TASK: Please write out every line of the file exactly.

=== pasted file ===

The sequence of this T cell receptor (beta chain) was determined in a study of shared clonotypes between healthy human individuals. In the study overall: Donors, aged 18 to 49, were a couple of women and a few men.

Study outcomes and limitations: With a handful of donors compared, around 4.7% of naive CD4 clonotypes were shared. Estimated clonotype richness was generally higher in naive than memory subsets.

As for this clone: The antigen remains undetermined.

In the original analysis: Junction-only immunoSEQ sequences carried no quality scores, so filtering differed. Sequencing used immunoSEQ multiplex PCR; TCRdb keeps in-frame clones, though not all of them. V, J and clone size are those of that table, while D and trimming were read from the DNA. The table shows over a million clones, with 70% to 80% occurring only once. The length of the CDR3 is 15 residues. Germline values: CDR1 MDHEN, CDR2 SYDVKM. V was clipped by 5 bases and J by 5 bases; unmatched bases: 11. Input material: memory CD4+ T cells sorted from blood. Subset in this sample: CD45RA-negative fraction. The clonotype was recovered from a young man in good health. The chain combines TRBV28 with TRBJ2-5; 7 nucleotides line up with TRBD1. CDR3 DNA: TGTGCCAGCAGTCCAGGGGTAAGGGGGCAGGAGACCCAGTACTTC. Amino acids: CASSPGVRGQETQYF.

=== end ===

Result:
The sequence of this T cell receptor (beta chain) was determined in a study of shared clonotypes between healthy human individuals. In the study overall: Donors, aged 18 to 49, were a couple of women and a few men.

Study outcomes and limitations: With a handful of donors compared, around 4.7% of naive CD4 clonotypes were shared. Estimated clonotype richness was generally higher in naive than memory subsets.

As for this clone: The antigen remains undetermined.

In the original analysis: Junction-only immunoSEQ sequences carried no quality scores, so filtering differed. Sequencing used immunoSEQ multiplex PCR; TCRdb keeps in-frame clones, though not all of them. V, J and clone size are those of that table, while D and trimming were read from the DNA. The table shows over a million clones, with 70% to 80% occurring only once. The length of the CDR3 is 15 residues. Germline values: CDR1 MDHEN, CDR2 SYDVKM. V was clipped by 5 bases and J by 5 bases; unmatched bases: 11. Input material: memory CD4+ T cells sorted from blood. Subset in this sample: CD45RA-negative fraction. The clonotype was recovered from a young man in good health. The chain combines TRBV28 with TRBJ2-5; 7 nucleotides line up with TRBD1. CDR3 DNA: TGTGCCAGCAGTCCAGGGGTAAGGGGGCAGGAGACCCAGTACTTC. Amino acids: CASSPGVRGQETQYF.